Wanda Landowska is called a great musician but seldom a great historian. Yet, in essence, that was what she was. Born in 1879 in Warsaw, her parents were educated and well to do. Her father was a lawyer and her mother was the first person to translate the works of Mark Twain into Polish. Though they were ethnic Jews, Landowska's parents and grandparents had converted to Christianity.
Young Wanda was a musical prodigy who began playing piano at age four. She began studying at the Warsaw Conservatory of Music, and at 17 went to Berlin for further schooling. There, the young lady won several competitions, developed an interest in 17th and 18th century music, and met young Polish folklorist Henryk Lew. Lew encouraged her interest in vintage music and instruments and convinced her to go to Paris with him. They moved there in 1900 and married, but they both took female lovers since Landowska was a lesbian.
Landowska began teaching piano in Paris at the Schola Cantorum where she met the finest French musicians. Her research into old music led her to the harpsichord. Many compositions for the instrument had been written in the 17th and 18th centuries, but the piano was seen as its superior successor after its invention around 1700,so the great works written for harpsichord began to be played exclusively on piano. Harpsichords were scrapped or put in museums.
Madame Landowska wanted to perform the old music on the instrument for which it was written. She began visiting museums and studying the harpsichords she found in them. She read old books and manuscripts that explained the keyboard techniques of masters such as Bach and Couperin. Landowska acquired several harpsichords over the years and had new ones built. One of her favorite antiques had painted on it a scene of King Stanisław Poniatowski of Poland presenting the instrument to Catherine the Great of Prussia.
In 1903 she gave her first harpsichord performance. Her style and the sound fascinated audiences, and fame and tours of Europe soon followed. She had succeeded in reintroducing the harpsichord into the music world.
After her husband died, Landowska moved to St. Leu near Paris, where she founded the School for Ancient Music in 1925. It became a center for the performance of old music.
Landowska was a regular at Natalie Clifford Barney's salon in Paris. Barney was an ex-patriate American who held regular soirees at her salon for the most famous literary figures in France. Landowska often performed at these gatherings, which were organized to promote the works of women writers. Also, Landowska first visited America in 1923 and gave many concerts here in the ensuing nine years. Beside her music, her dress and stage decorations were exquisite. Some people simply loved to hear her speak French in her beautiful voice, with just a hint of a Polish accent.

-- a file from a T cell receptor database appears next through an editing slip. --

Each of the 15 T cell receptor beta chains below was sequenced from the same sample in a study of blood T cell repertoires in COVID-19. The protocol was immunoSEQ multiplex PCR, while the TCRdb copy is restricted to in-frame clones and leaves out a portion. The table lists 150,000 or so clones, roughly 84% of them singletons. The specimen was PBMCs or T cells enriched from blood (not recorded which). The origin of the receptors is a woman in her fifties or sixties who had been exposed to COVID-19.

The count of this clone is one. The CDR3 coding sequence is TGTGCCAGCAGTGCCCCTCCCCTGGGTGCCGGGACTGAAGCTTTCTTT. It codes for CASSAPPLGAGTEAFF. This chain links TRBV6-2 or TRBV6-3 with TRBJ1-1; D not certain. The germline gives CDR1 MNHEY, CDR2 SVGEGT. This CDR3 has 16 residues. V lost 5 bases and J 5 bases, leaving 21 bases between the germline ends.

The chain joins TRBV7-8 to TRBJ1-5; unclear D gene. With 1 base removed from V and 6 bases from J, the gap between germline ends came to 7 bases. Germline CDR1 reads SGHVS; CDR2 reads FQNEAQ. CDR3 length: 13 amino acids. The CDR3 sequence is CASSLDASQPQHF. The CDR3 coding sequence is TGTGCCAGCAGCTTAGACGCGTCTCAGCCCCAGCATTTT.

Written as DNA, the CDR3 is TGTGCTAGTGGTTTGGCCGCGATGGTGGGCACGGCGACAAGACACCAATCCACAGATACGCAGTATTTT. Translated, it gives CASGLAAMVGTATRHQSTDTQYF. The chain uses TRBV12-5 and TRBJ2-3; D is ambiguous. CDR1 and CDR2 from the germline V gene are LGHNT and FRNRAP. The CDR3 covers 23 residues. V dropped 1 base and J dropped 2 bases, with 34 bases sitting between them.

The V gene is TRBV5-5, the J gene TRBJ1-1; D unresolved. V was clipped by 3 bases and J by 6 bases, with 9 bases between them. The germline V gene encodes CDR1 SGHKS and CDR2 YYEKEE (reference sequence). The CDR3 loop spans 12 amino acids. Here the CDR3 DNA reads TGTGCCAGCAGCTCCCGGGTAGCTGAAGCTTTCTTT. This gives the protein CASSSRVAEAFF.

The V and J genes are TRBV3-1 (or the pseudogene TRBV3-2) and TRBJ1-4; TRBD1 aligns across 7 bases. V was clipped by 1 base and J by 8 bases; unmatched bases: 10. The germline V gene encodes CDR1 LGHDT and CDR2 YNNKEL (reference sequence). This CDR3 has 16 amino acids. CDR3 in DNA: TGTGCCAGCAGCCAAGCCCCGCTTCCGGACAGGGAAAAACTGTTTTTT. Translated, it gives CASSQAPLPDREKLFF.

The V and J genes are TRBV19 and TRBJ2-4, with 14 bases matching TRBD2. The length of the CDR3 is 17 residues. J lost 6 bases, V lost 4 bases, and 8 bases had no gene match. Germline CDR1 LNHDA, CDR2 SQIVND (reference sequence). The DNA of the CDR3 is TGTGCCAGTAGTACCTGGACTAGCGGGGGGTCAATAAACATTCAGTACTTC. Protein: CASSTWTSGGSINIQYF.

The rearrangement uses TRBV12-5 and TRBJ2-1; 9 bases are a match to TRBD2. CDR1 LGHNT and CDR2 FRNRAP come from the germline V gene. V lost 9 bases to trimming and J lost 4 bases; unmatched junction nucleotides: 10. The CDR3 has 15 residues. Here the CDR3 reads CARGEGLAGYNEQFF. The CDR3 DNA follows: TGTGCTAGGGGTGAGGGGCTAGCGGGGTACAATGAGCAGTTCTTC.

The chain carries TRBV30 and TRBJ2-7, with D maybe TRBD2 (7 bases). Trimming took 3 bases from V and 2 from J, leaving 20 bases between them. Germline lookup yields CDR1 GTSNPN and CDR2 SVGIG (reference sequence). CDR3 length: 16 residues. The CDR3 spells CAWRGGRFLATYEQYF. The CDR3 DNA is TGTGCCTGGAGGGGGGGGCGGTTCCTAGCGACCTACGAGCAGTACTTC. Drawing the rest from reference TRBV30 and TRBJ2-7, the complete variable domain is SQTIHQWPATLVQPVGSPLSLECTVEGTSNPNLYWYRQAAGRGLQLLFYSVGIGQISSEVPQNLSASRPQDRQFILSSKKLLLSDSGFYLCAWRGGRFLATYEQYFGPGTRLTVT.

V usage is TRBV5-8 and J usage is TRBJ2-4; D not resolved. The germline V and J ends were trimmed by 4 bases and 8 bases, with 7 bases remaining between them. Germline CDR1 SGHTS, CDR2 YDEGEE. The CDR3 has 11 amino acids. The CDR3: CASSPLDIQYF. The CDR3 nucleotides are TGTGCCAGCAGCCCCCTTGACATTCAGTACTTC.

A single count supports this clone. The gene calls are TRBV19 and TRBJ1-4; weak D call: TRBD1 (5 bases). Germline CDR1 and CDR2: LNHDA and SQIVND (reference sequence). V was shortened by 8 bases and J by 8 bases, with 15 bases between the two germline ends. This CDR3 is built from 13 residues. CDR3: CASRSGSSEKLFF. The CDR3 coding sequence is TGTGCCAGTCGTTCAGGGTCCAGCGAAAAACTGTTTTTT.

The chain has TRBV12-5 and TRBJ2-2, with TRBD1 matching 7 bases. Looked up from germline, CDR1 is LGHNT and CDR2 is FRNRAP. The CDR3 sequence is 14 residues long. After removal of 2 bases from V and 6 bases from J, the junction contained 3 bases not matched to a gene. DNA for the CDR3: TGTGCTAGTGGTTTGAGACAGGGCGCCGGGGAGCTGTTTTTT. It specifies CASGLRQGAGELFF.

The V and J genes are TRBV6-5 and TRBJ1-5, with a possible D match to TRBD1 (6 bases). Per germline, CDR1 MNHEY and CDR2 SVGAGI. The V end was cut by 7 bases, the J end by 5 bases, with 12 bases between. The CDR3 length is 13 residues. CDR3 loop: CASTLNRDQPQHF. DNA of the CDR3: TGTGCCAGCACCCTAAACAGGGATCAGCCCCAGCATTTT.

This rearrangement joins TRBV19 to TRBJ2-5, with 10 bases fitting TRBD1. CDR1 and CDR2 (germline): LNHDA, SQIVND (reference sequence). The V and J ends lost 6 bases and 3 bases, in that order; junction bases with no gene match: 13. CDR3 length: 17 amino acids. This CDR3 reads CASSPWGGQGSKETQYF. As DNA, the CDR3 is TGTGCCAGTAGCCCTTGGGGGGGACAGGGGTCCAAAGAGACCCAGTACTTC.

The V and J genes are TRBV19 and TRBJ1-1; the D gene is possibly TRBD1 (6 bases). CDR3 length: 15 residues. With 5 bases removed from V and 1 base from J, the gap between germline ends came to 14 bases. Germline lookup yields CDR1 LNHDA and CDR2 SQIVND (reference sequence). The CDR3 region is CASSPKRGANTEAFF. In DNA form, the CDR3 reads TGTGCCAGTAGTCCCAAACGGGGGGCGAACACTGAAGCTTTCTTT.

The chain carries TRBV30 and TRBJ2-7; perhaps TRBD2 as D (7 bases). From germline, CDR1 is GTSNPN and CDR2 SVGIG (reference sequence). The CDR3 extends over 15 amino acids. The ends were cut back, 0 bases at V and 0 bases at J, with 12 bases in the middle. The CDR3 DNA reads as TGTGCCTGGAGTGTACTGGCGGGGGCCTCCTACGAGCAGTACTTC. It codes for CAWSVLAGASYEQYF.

In 1933, Landowska met Denise Restout, who became her companion for the rest of her life. When Germany invaded France in 1940, Landowska knew her life was in danger because she was a Jew. She and Restout fled to southern France with only two suitcases and two boxes. Their St. Leu house was looted and a large collection of harpsichords and music manuscripts were lost.
The two women made their way to Portugal and the U.S. They arrived in New York on Dec. 7, 1941 with only $1300. With the help of musician friends in this country, and on her own strength of character and dignity, Landowska was able to establish herself in New York. She began performing, teaching and recording. Audiences embraced her once again.
In time, she and Restout bought a house in Lakeville, Ct. After the war, one item from the house in France was returned to her. It was a painting of the Madonna and Child, and she proudly displayed it in her new home. Later, her harpsichords and manuscripts were recovered from a Bavarian mine. Landowska continued her work till shortly before her death in 1959 in Lakeville.
Her legacy is that of a great musical historian who revived harpsichord music. She opened the world's eyes to the value of the performance of music as it was originally intended to be played. Whenever you hear music of any genre being played in its original form on period instruments, whether it is a country song on Hank Williams' old guitar or a Bach cantata on harpsichord, remember Madame Landowska. She was the first.
This article was published in the complete paper edition of Polish-American Journal.